Opposing barristers in a commonwealth spying case are at loggerheads over what national security information can be made public.
The case of a former spy, known as Witness K, and Canberra lawyer Bernard Collaery was back for its second appearance in ACT Magistrates Court on Wednesday.
The pair are charged with revealing information about Australia bugging East Timor's cabinet rooms in 2004 during negotiations over a gas and oil treaty.
Despite the charges being laid in June, the defence is yet to receive a full brief of evidence.
Witness K and Mr Collaery did not attend court, but were represented by their respective lawyers Haydn Carmichael and Christopher Ward SC.
The prosecution and defence have been trying to negotiate what orders and information can be put forward, but they have failed to come to an agreement.
The trial, or parts of it, could be held in a closed court as the prosecution believes national security could be compromised if certain information is made public.
The defence has argued for as much of the trial as possible to be open.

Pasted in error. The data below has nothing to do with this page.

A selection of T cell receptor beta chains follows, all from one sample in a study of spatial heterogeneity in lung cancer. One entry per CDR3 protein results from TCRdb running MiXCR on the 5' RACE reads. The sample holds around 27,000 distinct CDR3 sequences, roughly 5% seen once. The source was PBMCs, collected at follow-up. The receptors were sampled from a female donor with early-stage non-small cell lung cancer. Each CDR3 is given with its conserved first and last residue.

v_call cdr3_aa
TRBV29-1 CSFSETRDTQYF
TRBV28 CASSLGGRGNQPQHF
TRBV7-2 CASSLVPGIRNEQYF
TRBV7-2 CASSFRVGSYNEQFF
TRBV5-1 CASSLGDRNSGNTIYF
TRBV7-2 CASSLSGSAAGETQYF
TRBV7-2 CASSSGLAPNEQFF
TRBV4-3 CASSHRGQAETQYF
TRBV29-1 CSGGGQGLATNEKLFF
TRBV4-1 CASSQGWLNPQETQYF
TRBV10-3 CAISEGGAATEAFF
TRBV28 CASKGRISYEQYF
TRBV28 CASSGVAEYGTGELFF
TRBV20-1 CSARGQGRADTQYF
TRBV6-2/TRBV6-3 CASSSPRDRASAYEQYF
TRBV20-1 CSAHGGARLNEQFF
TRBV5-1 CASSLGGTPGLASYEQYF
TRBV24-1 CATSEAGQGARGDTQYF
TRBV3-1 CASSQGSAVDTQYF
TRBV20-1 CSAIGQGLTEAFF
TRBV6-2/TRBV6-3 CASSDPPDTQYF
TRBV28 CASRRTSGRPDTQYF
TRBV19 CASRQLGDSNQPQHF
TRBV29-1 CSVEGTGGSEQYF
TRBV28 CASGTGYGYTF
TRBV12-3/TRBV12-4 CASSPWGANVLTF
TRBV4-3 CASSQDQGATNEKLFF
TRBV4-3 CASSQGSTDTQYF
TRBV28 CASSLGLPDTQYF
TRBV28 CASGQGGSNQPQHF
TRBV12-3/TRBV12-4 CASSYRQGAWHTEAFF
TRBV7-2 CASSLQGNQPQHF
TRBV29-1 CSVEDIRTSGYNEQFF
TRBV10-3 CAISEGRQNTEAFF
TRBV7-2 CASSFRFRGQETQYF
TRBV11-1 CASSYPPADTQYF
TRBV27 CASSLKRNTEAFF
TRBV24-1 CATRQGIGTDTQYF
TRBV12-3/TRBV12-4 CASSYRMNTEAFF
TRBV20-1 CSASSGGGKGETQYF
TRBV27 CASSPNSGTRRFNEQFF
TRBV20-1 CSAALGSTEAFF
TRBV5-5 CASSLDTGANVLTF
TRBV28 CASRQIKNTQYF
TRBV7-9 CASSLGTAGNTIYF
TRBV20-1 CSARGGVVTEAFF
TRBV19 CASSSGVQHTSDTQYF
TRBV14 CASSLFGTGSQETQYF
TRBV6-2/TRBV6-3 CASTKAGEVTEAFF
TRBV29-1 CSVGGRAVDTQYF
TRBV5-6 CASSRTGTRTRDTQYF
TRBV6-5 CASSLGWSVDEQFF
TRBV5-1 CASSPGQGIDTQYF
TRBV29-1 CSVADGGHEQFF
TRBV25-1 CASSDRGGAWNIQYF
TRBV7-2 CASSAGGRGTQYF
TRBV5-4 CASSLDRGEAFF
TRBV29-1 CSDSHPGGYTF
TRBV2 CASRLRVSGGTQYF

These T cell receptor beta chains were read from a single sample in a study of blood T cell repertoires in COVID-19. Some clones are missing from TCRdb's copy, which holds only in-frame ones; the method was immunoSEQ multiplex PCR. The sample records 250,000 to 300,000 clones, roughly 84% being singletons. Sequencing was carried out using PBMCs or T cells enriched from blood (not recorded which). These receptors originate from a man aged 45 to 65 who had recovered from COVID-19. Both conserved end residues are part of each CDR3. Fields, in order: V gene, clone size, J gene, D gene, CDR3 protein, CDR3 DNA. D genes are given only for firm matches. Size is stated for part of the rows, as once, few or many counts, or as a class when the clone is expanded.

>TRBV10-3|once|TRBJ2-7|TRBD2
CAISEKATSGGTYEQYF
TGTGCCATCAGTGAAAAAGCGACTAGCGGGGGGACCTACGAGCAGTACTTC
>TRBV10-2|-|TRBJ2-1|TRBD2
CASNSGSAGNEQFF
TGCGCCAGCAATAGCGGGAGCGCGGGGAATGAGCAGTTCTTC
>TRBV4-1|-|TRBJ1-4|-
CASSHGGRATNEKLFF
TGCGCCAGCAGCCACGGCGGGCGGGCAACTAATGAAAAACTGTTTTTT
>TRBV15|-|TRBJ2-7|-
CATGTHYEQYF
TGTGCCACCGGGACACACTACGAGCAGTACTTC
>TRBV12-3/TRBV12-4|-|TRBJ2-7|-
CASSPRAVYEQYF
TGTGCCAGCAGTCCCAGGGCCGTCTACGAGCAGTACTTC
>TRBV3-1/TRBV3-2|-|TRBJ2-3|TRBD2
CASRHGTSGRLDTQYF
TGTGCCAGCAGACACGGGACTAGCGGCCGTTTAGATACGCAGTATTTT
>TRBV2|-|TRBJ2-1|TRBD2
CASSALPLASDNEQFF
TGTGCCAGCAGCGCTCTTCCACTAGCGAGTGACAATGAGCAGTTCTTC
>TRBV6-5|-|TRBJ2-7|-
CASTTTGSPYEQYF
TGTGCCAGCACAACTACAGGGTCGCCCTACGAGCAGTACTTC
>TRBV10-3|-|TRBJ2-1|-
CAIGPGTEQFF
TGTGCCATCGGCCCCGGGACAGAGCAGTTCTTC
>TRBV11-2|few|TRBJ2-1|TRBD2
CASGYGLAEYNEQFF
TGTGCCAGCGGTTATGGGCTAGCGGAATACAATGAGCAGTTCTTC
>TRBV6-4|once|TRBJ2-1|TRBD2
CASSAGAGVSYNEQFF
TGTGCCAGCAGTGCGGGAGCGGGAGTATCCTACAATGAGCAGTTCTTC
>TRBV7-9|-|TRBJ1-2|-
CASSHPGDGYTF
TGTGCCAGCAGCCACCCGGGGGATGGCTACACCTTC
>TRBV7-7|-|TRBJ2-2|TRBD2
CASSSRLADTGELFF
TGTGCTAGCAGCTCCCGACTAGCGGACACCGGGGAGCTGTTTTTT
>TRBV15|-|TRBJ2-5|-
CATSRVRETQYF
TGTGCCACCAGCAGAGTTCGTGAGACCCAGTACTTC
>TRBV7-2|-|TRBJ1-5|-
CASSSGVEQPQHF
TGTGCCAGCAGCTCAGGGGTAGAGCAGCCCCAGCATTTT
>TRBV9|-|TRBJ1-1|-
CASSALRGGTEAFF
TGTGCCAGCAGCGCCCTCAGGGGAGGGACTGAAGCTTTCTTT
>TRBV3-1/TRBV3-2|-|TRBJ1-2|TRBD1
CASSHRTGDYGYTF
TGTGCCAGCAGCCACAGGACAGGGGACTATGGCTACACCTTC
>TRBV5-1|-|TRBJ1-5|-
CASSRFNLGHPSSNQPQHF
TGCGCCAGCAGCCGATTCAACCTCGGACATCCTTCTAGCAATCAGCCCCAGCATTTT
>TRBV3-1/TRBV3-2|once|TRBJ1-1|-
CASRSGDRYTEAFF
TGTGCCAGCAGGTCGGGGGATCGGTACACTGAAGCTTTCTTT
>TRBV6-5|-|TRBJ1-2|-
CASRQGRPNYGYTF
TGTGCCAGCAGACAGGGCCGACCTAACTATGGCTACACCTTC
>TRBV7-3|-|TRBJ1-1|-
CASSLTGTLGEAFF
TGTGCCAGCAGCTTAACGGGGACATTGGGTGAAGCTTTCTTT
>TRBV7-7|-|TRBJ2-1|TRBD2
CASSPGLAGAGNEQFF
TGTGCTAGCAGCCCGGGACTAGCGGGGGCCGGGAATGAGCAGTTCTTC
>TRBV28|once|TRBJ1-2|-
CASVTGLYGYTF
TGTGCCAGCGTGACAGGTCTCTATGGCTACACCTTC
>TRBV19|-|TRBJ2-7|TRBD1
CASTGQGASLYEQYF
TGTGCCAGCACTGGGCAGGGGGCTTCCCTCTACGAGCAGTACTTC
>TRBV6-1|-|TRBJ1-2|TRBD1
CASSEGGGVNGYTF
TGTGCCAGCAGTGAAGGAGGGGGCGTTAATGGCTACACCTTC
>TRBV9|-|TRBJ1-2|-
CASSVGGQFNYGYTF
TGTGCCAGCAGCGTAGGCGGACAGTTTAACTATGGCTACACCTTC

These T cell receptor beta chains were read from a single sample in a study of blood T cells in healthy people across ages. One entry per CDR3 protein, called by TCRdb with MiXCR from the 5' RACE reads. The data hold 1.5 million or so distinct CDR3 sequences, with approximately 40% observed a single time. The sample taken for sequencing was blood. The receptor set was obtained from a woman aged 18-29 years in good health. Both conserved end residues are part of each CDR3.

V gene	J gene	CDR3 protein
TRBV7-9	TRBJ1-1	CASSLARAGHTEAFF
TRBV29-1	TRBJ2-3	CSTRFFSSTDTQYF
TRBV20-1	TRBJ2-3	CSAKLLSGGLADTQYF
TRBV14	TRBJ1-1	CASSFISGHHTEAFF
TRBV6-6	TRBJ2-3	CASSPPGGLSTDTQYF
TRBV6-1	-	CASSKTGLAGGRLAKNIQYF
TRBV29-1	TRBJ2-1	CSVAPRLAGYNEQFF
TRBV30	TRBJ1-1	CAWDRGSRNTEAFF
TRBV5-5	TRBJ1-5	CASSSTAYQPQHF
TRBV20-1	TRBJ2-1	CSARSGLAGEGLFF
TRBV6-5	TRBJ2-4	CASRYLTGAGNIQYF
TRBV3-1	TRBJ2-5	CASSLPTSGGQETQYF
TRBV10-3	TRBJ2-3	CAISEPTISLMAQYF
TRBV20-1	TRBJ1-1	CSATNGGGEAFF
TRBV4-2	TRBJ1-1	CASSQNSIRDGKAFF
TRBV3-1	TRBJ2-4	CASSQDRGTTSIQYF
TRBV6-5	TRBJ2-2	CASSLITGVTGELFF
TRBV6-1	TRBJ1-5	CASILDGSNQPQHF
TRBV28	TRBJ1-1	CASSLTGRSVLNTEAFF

Chief Magistrate Lorraine Walker says the parties are a long way apart.
One of the provisions in the National Security Information Act relates to the attorney-general, which leaves the option open for him to attend the trial and be heard.
Attorney-General Christian Porter gave consent to the Commonwealth Director of Public Prosecutions to lay charges this year after receiving "very thorough advice".
Mr Porter has come under fire from some MPs and senators for giving that permission, with Centre Alliance's Rex Patrick one to criticise his conduct.
Senator Patrick addressed a number of protesters outside the court and sat in on the hearing.
"I have no faith in the attorney-general making any reasonable decision in relation to this matter," he said.
"He simply doesn't have the experience or the fortitude to stand up to those advising him who are pushing their own dark agendas."
A proposed three-day hearing to consider national security applications was put forward for February, but the prosecution said that would not leave enough time for them to prepare, frustrating Mr Ward.
The case has been adjourned until Friday morning as Ms Walker considers information from both parties, as well as a request from the ABC to access court documents.